The UK Home Office will wipe the criminal records of individuals who were convicted under rescinded laws that made consensual homosexual activity illegal, through new legislation aimed at righting “the wrongs of the past.”
An amendment to the Police, Crime, Sentencing and Courts Bill will expand the government’s disregards and pardons scheme. The new legislation will cover any repealed or abolished civilian or military offense that punished consensual sexual activity between persons of the same gender.
Individuals who received cautions or convictions that are wiped under the scheme will be granted an automatic pardon, and anyone who died before the changes will receive a posthumous pardon.
“It is only right that where offences have been abolished, convictions for consensual activity between same-sex partners should be disregarded too,” UK Home Secretary Priti Patel said on Tuesday.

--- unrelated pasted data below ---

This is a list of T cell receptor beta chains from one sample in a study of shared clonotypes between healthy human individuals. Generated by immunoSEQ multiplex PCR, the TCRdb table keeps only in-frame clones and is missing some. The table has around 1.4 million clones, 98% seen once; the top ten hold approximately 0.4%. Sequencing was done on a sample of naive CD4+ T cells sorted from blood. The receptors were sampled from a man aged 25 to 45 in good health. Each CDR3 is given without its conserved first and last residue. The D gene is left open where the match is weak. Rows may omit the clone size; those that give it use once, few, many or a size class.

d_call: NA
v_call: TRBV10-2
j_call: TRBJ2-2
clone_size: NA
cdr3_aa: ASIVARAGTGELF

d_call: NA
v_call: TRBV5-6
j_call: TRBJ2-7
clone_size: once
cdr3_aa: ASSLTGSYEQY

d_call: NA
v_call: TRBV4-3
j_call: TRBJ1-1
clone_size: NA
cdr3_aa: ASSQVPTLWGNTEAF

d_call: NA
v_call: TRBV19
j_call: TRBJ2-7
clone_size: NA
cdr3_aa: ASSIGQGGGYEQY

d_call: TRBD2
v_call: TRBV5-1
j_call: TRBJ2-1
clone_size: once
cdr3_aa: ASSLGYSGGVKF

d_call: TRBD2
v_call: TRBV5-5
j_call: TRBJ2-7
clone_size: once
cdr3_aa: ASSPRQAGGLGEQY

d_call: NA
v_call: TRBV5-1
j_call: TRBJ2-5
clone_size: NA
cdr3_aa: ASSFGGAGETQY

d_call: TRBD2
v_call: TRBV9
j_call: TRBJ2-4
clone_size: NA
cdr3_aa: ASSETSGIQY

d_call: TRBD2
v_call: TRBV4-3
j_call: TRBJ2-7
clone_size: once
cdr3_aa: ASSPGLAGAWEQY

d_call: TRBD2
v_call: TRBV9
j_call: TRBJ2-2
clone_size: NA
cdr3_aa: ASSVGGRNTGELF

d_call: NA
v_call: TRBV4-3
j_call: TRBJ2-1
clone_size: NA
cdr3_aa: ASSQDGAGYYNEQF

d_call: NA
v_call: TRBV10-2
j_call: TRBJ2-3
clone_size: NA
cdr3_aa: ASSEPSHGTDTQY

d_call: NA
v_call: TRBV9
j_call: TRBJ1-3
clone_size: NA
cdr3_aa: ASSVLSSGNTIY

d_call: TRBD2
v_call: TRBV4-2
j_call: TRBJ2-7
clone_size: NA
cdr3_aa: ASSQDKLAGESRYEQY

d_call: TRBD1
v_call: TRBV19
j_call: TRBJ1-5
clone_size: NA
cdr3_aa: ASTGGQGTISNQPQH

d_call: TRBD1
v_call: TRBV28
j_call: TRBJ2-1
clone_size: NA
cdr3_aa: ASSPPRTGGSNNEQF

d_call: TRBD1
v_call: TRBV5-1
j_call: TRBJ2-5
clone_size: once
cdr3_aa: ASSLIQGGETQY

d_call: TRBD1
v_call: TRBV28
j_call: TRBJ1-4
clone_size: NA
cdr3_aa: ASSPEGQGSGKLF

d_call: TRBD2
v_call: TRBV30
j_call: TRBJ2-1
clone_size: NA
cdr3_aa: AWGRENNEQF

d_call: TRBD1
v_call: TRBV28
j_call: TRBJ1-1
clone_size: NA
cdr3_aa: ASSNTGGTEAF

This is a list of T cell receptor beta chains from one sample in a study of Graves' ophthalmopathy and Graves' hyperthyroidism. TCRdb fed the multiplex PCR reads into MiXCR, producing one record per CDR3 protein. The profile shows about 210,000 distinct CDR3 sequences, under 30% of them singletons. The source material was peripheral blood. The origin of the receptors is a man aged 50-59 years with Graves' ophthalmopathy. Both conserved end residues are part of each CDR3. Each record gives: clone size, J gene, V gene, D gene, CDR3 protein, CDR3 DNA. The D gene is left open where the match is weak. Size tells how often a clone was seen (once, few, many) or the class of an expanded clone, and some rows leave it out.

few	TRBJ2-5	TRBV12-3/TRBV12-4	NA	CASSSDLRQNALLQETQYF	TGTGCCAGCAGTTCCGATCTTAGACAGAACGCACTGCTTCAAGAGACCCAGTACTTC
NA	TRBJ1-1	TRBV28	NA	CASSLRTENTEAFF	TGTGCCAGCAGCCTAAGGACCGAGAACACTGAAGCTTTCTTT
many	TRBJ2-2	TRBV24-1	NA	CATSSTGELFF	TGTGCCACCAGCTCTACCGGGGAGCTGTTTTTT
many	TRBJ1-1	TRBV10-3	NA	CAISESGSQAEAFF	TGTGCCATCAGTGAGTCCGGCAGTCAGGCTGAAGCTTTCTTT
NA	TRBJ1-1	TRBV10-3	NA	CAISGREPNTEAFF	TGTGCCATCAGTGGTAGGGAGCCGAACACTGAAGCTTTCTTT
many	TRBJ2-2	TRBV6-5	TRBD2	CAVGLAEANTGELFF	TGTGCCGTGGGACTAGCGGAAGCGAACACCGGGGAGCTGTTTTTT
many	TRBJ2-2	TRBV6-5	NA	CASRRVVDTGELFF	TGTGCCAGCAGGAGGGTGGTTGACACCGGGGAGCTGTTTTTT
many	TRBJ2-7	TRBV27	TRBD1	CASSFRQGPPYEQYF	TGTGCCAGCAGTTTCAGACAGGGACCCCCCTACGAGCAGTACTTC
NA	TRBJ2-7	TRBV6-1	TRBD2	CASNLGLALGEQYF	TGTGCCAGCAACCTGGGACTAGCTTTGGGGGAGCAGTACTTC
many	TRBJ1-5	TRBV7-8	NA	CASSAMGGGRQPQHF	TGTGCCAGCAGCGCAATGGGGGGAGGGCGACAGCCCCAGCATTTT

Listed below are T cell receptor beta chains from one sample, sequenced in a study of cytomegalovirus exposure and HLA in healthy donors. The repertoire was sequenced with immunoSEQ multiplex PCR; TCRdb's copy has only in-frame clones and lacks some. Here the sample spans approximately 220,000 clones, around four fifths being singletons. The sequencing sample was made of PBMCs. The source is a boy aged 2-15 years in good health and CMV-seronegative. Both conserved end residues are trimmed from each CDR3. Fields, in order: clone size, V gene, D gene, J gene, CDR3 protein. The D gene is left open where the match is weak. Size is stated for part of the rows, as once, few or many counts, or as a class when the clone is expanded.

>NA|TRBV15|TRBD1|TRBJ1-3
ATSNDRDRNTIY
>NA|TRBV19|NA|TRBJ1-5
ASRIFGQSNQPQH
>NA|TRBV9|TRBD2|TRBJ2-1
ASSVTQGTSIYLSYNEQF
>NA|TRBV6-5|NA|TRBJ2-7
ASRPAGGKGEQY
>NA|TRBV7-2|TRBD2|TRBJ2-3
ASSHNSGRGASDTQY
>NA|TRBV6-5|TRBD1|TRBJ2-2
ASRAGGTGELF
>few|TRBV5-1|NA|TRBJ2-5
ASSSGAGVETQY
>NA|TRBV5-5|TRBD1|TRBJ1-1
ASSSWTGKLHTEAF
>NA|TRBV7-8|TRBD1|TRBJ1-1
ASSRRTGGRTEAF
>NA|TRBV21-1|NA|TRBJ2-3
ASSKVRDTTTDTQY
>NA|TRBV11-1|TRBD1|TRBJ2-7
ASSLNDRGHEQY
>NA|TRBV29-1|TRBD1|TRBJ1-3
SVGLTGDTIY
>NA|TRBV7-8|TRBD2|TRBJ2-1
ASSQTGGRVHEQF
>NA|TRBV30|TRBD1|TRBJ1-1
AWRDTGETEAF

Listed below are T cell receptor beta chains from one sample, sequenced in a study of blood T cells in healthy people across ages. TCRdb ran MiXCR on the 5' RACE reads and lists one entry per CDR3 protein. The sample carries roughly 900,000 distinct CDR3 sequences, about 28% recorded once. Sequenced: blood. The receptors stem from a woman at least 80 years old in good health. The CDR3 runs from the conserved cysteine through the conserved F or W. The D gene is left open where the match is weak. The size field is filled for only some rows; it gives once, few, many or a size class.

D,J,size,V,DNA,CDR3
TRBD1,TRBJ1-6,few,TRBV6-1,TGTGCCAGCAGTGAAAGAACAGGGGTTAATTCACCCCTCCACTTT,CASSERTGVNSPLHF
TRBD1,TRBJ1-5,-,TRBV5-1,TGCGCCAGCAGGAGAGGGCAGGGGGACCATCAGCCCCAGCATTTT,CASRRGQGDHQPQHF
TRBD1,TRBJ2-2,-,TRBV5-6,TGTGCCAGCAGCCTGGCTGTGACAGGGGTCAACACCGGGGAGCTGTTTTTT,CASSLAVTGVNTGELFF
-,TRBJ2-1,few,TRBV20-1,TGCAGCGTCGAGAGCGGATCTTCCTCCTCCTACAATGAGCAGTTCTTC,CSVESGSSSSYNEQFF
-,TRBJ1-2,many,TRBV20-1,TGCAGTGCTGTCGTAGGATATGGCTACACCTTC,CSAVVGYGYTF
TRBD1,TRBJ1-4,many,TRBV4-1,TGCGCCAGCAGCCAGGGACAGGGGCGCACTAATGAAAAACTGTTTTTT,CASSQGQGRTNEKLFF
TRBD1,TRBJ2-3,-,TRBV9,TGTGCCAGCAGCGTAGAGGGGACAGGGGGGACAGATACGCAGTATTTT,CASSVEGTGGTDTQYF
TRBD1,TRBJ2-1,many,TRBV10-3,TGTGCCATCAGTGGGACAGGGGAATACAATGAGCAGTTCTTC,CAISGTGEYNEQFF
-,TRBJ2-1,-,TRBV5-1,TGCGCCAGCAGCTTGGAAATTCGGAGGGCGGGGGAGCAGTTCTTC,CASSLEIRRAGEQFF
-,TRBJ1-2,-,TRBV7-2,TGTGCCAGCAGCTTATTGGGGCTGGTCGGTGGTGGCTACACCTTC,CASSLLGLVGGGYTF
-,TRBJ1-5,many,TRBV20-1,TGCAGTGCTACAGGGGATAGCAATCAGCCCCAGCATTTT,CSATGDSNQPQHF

The UK government had previously come under criticism from a cross-section of political figures for failing to extend the scheme to cover the prosecution of consensual same-sex relations.
Conservative Lord Lexden described the failure to extend the pardons as “an affront to gay people.” Non-affiliated Lord Cashman called for the change to cover laws that “have immiserated the lives of gay and bisexual people.” Patel thanked both of the peers for raising the issue and pushing for the scheme’s expansion.